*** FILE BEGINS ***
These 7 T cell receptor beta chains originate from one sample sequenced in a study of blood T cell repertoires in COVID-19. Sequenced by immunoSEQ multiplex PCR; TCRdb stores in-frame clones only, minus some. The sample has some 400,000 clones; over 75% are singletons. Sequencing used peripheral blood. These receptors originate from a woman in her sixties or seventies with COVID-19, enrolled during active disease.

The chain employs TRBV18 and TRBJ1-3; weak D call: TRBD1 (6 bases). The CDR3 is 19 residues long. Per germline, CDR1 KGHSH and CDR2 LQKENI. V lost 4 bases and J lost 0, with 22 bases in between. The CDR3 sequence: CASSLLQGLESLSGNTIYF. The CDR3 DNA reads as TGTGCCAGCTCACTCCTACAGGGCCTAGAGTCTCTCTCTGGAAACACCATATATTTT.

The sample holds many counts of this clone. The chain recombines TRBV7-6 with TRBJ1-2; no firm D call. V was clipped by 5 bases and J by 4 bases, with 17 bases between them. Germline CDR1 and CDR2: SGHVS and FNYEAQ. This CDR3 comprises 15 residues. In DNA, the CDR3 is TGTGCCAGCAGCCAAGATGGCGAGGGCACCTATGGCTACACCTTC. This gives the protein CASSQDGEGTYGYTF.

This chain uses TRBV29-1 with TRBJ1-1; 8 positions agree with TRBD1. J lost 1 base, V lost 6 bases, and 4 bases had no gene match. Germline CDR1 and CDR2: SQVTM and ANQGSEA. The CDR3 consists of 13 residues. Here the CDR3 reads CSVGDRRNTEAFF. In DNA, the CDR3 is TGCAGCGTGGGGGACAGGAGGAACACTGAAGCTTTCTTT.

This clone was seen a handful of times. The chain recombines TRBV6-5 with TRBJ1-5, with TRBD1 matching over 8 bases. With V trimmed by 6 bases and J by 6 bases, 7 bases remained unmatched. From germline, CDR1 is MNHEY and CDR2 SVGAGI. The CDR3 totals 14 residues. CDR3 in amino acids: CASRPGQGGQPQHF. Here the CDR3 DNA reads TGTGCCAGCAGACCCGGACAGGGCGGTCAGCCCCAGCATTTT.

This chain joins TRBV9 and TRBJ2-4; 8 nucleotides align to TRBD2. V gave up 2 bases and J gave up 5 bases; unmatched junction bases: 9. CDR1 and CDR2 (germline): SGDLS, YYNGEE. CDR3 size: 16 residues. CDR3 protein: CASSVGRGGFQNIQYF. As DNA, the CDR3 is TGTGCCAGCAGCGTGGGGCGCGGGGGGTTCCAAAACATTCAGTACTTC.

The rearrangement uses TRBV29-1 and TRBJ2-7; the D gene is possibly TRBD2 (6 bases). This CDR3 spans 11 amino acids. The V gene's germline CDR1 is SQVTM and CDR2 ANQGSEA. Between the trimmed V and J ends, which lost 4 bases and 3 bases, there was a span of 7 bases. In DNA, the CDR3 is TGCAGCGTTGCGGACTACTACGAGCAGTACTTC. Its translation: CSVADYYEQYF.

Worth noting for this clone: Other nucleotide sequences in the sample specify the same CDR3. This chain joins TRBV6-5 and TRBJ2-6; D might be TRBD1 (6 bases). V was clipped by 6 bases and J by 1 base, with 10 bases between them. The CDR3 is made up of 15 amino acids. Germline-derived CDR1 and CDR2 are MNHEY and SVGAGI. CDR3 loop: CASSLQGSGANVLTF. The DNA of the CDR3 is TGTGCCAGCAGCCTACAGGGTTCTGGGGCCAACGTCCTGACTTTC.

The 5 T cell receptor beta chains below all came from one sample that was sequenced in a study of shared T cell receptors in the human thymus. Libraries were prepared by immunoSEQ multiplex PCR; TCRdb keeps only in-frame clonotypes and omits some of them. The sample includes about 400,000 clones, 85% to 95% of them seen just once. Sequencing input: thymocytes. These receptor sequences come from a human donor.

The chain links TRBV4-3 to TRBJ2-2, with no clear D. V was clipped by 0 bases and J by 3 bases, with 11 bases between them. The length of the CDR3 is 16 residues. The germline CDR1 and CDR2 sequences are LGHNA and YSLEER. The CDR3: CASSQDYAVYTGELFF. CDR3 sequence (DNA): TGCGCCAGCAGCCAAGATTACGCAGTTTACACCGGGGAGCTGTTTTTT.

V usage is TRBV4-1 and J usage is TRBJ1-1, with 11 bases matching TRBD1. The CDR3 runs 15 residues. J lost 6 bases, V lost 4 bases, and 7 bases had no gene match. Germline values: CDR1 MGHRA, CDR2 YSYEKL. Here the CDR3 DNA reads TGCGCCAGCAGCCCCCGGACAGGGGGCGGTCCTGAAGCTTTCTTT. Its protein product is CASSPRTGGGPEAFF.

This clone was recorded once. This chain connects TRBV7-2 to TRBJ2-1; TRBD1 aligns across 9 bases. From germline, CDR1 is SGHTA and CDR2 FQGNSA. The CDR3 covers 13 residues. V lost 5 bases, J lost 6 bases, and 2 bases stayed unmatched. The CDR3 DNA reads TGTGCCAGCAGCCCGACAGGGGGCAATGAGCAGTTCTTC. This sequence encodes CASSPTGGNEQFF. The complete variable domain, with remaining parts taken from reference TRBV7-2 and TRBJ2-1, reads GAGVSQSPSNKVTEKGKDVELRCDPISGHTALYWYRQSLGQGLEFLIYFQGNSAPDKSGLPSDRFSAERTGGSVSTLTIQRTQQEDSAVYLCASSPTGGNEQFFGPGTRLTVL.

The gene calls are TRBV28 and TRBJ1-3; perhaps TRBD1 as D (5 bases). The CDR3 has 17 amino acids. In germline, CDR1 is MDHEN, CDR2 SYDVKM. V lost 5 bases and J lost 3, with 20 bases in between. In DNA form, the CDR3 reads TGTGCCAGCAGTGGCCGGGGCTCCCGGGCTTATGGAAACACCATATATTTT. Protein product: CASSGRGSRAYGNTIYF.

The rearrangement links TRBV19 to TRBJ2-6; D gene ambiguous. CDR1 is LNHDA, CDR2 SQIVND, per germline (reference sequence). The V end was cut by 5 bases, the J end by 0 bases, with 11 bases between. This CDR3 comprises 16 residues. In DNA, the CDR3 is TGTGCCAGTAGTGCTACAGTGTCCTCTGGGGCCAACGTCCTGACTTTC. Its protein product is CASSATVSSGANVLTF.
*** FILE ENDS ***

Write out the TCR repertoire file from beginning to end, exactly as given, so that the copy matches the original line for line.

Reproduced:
These 7 T cell receptor beta chains originate from one sample sequenced in a study of blood T cell repertoires in COVID-19. Sequenced by immunoSEQ multiplex PCR; TCRdb stores in-frame clones only, minus some. The sample has some 400,000 clones; over 75% are singletons. Sequencing used peripheral blood. These receptors originate from a woman in her sixties or seventies with COVID-19, enrolled during active disease.

The chain employs TRBV18 and TRBJ1-3; weak D call: TRBD1 (6 bases). The CDR3 is 19 residues long. Per germline, CDR1 KGHSH and CDR2 LQKENI. V lost 4 bases and J lost 0, with 22 bases in between. The CDR3 sequence: CASSLLQGLESLSGNTIYF. The CDR3 DNA reads as TGTGCCAGCTCACTCCTACAGGGCCTAGAGTCTCTCTCTGGAAACACCATATATTTT.

The sample holds many counts of this clone. The chain recombines TRBV7-6 with TRBJ1-2; no firm D call. V was clipped by 5 bases and J by 4 bases, with 17 bases between them. Germline CDR1 and CDR2: SGHVS and FNYEAQ. This CDR3 comprises 15 residues. In DNA, the CDR3 is TGTGCCAGCAGCCAAGATGGCGAGGGCACCTATGGCTACACCTTC. This gives the protein CASSQDGEGTYGYTF.

This chain uses TRBV29-1 with TRBJ1-1; 8 positions agree with TRBD1. J lost 1 base, V lost 6 bases, and 4 bases had no gene match. Germline CDR1 and CDR2: SQVTM and ANQGSEA. The CDR3 consists of 13 residues. Here the CDR3 reads CSVGDRRNTEAFF. In DNA, the CDR3 is TGCAGCGTGGGGGACAGGAGGAACACTGAAGCTTTCTTT.

This clone was seen a handful of times. The chain recombines TRBV6-5 with TRBJ1-5, with TRBD1 matching over 8 bases. With V trimmed by 6 bases and J by 6 bases, 7 bases remained unmatched. From germline, CDR1 is MNHEY and CDR2 SVGAGI. The CDR3 totals 14 residues. CDR3 in amino acids: CASRPGQGGQPQHF. Here the CDR3 DNA reads TGTGCCAGCAGACCCGGACAGGGCGGTCAGCCCCAGCATTTT.

This chain joins TRBV9 and TRBJ2-4; 8 nucleotides align to TRBD2. V gave up 2 bases and J gave up 5 bases; unmatched junction bases: 9. CDR1 and CDR2 (germline): SGDLS, YYNGEE. CDR3 size: 16 residues. CDR3 protein: CASSVGRGGFQNIQYF. As DNA, the CDR3 is TGTGCCAGCAGCGTGGGGCGCGGGGGGTTCCAAAACATTCAGTACTTC.

The rearrangement uses TRBV29-1 and TRBJ2-7; the D gene is possibly TRBD2 (6 bases). This CDR3 spans 11 amino acids. The V gene's germline CDR1 is SQVTM and CDR2 ANQGSEA. Between the trimmed V and J ends, which lost 4 bases and 3 bases, there was a span of 7 bases. In DNA, the CDR3 is TGCAGCGTTGCGGACTACTACGAGCAGTACTTC. Its translation: CSVADYYEQYF.

Worth noting for this clone: Other nucleotide sequences in the sample specify the same CDR3. This chain joins TRBV6-5 and TRBJ2-6; D might be TRBD1 (6 bases). V was clipped by 6 bases and J by 1 base, with 10 bases between them. The CDR3 is made up of 15 amino acids. Germline-derived CDR1 and CDR2 are MNHEY and SVGAGI. CDR3 loop: CASSLQGSGANVLTF. The DNA of the CDR3 is TGTGCCAGCAGCCTACAGGGTTCTGGGGCCAACGTCCTGACTTTC.

The 5 T cell receptor beta chains below all came from one sample that was sequenced in a study of shared T cell receptors in the human thymus. Libraries were prepared by immunoSEQ multiplex PCR; TCRdb keeps only in-frame clonotypes and omits some of them. The sample includes about 400,000 clones, 85% to 95% of them seen just once. Sequencing input: thymocytes. These receptor sequences come from a human donor.

The chain links TRBV4-3 to TRBJ2-2, with no clear D. V was clipped by 0 bases and J by 3 bases, with 11 bases between them. The length of the CDR3 is 16 residues. The germline CDR1 and CDR2 sequences are LGHNA and YSLEER. The CDR3: CASSQDYAVYTGELFF. CDR3 sequence (DNA): TGCGCCAGCAGCCAAGATTACGCAGTTTACACCGGGGAGCTGTTTTTT.

V usage is TRBV4-1 and J usage is TRBJ1-1, with 11 bases matching TRBD1. The CDR3 runs 15 residues. J lost 6 bases, V lost 4 bases, and 7 bases had no gene match. Germline values: CDR1 MGHRA, CDR2 YSYEKL. Here the CDR3 DNA reads TGCGCCAGCAGCCCCCGGACAGGGGGCGGTCCTGAAGCTTTCTTT. Its protein product is CASSPRTGGGPEAFF.

This clone was recorded once. This chain connects TRBV7-2 to TRBJ2-1; TRBD1 aligns across 9 bases. From germline, CDR1 is SGHTA and CDR2 FQGNSA. The CDR3 covers 13 residues. V lost 5 bases, J lost 6 bases, and 2 bases stayed unmatched. The CDR3 DNA reads TGTGCCAGCAGCCCGACAGGGGGCAATGAGCAGTTCTTC. This sequence encodes CASSPTGGNEQFF. The complete variable domain, with remaining parts taken from reference TRBV7-2 and TRBJ2-1, reads GAGVSQSPSNKVTEKGKDVELRCDPISGHTALYWYRQSLGQGLEFLIYFQGNSAPDKSGLPSDRFSAERTGGSVSTLTIQRTQQEDSAVYLCASSPTGGNEQFFGPGTRLTVL.

The gene calls are TRBV28 and TRBJ1-3; perhaps TRBD1 as D (5 bases). The CDR3 has 17 amino acids. In germline, CDR1 is MDHEN, CDR2 SYDVKM. V lost 5 bases and J lost 3, with 20 bases in between. In DNA form, the CDR3 reads TGTGCCAGCAGTGGCCGGGGCTCCCGGGCTTATGGAAACACCATATATTTT. Protein product: CASSGRGSRAYGNTIYF.

The rearrangement links TRBV19 to TRBJ2-6; D gene ambiguous. CDR1 is LNHDA, CDR2 SQIVND, per germline (reference sequence). The V end was cut by 5 bases, the J end by 0 bases, with 11 bases between. This CDR3 comprises 16 residues. In DNA, the CDR3 is TGTGCCAGTAGTGCTACAGTGTCCTCTGGGGCCAACGTCCTGACTTTC. Its protein product is CASSATVSSGANVLTF.